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A Letter to CORINNA from a CAPTAIN
in Country Quarters.
Y earliest flame, to whom I owe
MY.carließ Aame, to whom I owe
All that a captain needs to know;
Dress, and quadrille, and air, and chat,
Lewd Songs, loud laughter, and all tħať ;
Arts that have widows oft fubdued,
And never fail'd to win a prude;
Think, charmer, how I live forlorn!
At quarters, from Corinna torn.
Nor more diftress the cornet feels
From gruel, and Ward's popish pills.
What shall I do now you're away,
To kill that only foe, the day?
The landed 'squire, and dull freeholder,
Are sure no comrades for å foldier';.
To drink with parsons all day long,
Misaubin tells me wou'd be wrong:
Sober advice, and Curl's Dutch whore
I've read, 'till I can read no more.
At noon I rise, and strait alarm
A sempîtress' shop, or country farm;
Repuls'd, my next pursuit is à'ter
The parson's wife, or landlord's daughter :
At market oft for
I search, Oft at assemblies, oft at church, 3
And plight my faith and gold to-boot 3
Yet demme if a foul will do't
In short our credit's funk fo low,
Since troops were kept o'foot for shew,
She that for foldiers once run mad,
Is turn'd republican, egad !
And when I boast my feats, the shrew
Aks who was slain the last review.
Know then, that I and captain Trueman
Resolve to keep a miss-in common:
Not her, among the batter'd lafles,
Such as our friend Toupét caresses,
But her, a nymph of polith'd sense,
Which pedants call impertinence :
Train’d up to laugh, and drink, and swear,
And railly with the prettiest air ----
Amidst our frolicks and caroufes
How shall we pity wretched fpoufes !
But where can this dear foul be found,
In garret high, or under ground ?
If so divine a fair there be,
Charming Corinna, thou art fhe.
But oh! what motives can perfuade
Belles, to prefer a rural fhade,
In this gay month, when pleafures bloom,
The park, the play--the drawing room-
Lo ! birthnights upon birthnights tread,
Term is begun, the lawyer fee'd;
My friend the merchant, let me tell ye, '!
Calls in his way to Farinelli;
Some unfledg'd booby 'squire may catch,
Who, charm'd with his delicious.quarry,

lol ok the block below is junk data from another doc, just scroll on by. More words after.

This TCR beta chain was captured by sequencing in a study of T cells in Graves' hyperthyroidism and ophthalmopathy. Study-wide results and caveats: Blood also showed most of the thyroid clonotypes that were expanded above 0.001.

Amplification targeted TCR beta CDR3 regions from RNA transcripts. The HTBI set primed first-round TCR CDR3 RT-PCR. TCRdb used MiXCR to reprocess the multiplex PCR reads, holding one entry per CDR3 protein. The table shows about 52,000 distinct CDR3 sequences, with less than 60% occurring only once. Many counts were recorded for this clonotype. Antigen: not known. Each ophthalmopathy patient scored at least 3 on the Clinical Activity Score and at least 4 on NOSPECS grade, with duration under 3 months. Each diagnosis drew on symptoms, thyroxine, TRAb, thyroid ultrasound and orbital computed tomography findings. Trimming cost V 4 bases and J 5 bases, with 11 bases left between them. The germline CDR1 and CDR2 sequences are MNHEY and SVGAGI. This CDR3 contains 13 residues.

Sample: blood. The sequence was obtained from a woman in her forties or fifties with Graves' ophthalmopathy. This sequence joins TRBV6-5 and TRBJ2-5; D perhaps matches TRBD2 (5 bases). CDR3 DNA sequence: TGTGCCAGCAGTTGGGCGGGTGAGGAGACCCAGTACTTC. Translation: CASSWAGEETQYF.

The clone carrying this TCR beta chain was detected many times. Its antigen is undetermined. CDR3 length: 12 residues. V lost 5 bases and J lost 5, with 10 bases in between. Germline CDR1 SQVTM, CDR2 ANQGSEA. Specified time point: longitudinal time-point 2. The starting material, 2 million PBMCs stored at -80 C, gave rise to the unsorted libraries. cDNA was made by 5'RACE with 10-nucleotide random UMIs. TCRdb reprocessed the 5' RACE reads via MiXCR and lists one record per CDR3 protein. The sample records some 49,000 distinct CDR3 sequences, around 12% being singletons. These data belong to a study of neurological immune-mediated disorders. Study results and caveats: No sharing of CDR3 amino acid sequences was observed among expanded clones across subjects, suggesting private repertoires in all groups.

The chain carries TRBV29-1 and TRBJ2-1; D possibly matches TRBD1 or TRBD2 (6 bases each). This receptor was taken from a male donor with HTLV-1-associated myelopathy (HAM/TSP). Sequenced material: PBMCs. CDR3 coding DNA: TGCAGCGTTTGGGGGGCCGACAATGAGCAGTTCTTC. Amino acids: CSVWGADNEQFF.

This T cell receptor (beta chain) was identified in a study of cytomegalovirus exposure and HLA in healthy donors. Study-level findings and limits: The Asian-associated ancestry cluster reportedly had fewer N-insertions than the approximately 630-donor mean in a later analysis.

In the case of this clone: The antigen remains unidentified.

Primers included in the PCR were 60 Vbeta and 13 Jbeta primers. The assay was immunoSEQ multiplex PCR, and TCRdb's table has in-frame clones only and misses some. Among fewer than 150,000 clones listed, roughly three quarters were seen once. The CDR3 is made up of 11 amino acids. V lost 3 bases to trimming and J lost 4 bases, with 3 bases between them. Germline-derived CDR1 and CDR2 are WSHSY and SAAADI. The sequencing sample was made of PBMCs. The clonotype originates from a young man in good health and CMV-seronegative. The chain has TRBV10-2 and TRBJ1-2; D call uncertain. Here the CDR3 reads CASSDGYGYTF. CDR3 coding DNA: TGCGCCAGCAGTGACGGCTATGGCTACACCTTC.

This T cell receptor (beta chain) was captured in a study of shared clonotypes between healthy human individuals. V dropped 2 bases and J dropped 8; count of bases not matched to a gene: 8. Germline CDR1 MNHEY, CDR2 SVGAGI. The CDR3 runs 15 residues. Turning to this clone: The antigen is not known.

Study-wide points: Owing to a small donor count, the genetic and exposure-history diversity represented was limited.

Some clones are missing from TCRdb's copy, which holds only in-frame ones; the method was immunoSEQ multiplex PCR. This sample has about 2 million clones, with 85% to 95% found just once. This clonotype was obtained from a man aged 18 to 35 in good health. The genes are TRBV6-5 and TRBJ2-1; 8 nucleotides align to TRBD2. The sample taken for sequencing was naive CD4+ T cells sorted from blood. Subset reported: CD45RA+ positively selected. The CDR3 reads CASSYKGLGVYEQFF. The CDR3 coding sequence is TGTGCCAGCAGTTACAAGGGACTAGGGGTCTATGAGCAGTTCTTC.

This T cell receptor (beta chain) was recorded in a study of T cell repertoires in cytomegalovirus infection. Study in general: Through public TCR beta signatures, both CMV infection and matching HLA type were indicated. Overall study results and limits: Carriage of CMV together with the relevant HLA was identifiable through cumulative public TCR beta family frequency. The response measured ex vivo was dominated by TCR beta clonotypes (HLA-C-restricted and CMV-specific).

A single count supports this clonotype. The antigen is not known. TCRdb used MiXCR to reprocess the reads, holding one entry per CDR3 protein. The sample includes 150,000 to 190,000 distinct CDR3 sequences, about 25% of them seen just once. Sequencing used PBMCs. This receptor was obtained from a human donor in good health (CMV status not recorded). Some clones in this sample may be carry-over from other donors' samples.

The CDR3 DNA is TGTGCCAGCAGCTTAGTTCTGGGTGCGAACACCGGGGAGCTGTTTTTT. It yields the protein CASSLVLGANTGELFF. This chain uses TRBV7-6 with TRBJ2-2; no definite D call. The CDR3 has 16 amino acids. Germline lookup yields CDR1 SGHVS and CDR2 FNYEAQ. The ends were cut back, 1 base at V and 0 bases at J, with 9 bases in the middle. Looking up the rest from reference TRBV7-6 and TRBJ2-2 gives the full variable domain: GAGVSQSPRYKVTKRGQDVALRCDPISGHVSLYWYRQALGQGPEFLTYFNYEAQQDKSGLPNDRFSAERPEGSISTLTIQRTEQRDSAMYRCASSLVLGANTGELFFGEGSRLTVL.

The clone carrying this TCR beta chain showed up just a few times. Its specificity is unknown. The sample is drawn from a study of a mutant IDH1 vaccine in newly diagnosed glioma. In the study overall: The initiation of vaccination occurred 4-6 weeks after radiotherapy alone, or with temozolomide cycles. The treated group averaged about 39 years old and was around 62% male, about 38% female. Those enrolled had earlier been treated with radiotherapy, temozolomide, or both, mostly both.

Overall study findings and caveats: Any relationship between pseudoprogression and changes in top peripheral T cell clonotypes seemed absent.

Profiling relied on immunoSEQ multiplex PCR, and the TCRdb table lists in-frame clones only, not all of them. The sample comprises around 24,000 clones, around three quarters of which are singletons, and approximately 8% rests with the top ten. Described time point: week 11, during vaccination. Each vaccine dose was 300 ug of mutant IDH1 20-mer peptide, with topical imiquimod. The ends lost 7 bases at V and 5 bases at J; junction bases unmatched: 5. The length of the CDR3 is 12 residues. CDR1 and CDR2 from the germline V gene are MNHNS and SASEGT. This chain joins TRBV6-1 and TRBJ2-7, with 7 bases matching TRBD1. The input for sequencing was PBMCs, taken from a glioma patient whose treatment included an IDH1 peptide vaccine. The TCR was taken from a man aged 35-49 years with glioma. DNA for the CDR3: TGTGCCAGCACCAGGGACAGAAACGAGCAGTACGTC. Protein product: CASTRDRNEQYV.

May first debauch me, and then marry;
Never was feafon more befitting
-ns last were fitting.
And shall I leave dear Charing-cross,
And let two boys my charms ingross?
Leave play-house, temple, and the rummer?
A country friend might serve in funmer!
The town's your choice-yet, charming fair,
Observe what ills attend you there.
Captains, that once admir'd your beauty,
Are kept by quality on duty;
Cits, for attoning alms disburse
A tefter-templars, something worse :
My lord may take you to his bed,
But then he sends
back unpaid ;
And all you gain from generous cully,
Must go to keep some Irish bully.
Pinchbeck demands the tweezer case,
And Monmouth-street the gown and stays ;)
More mischiefs yet come crowding on,
Bridewell, West Indies--and Sir John-
Then oh! to lewdness bid adieu,
And chastly live, confin'd to two.
[PF Virtue prompt thy willing mind
To actions gen'rous, good and kind ;
Fortune beyond thy hopes shall bless
Thy toils, and crown them with success:
But he whose hounties only rise
From prospects of a future prize,
With sorrow shall compute his gains,
And reap repentance for his pains.
Precepts are often found to fail,
So take instruction from
In ancient days there liv'd a priest,
Inshrin'd within whose pious breast
Fair Virtue shone; his open look
Gave fanction to each word he spoke,
Fix'd to no home, in mean array,
From place to place he took his way,
Instructing as he went along,
And dealing blessings to the throng.
The truth he labour'd to express,
In language plain as was his dress ;
Yet ail with secret rapture hung
On every accent of his tongue ;
A filent eloquence there ran
Through all the actions of the man;
They mark'd his soul's unblemish'd frame,
and his life the same.
It chanc'd, as musing once he stray'd,
Around him night's descending shade
Unheeded stole; through paths unknown
With darkling steps he wander'd on,
And with’d to shroud his weary head
Beneath some hospitable fhed.
When through the gloom a sudden ray
Sprung forth, and shot across the way.
Led by the light, a cott he found :
A pious dame the manfion own'd,
Whofe open heart, tho’ small her store,
Ne'er turn’d the stranger from her door,
Think at the sight of such a guest,
What transport rofe within her breast :
With joy the friendly board the spread,
And plac'd him in her warmeft bed.
Deep sunk in sleep the trav'ler lay,
Tir'd with the labours of the day.
'Tis best, as ablest critics deem,
To suit your language to your theme;
Obsequious to their rules, the Muse
In humbler ftrain her tale pursues.
The matron, while her thankful guest
Had shar'd with her the slender feast,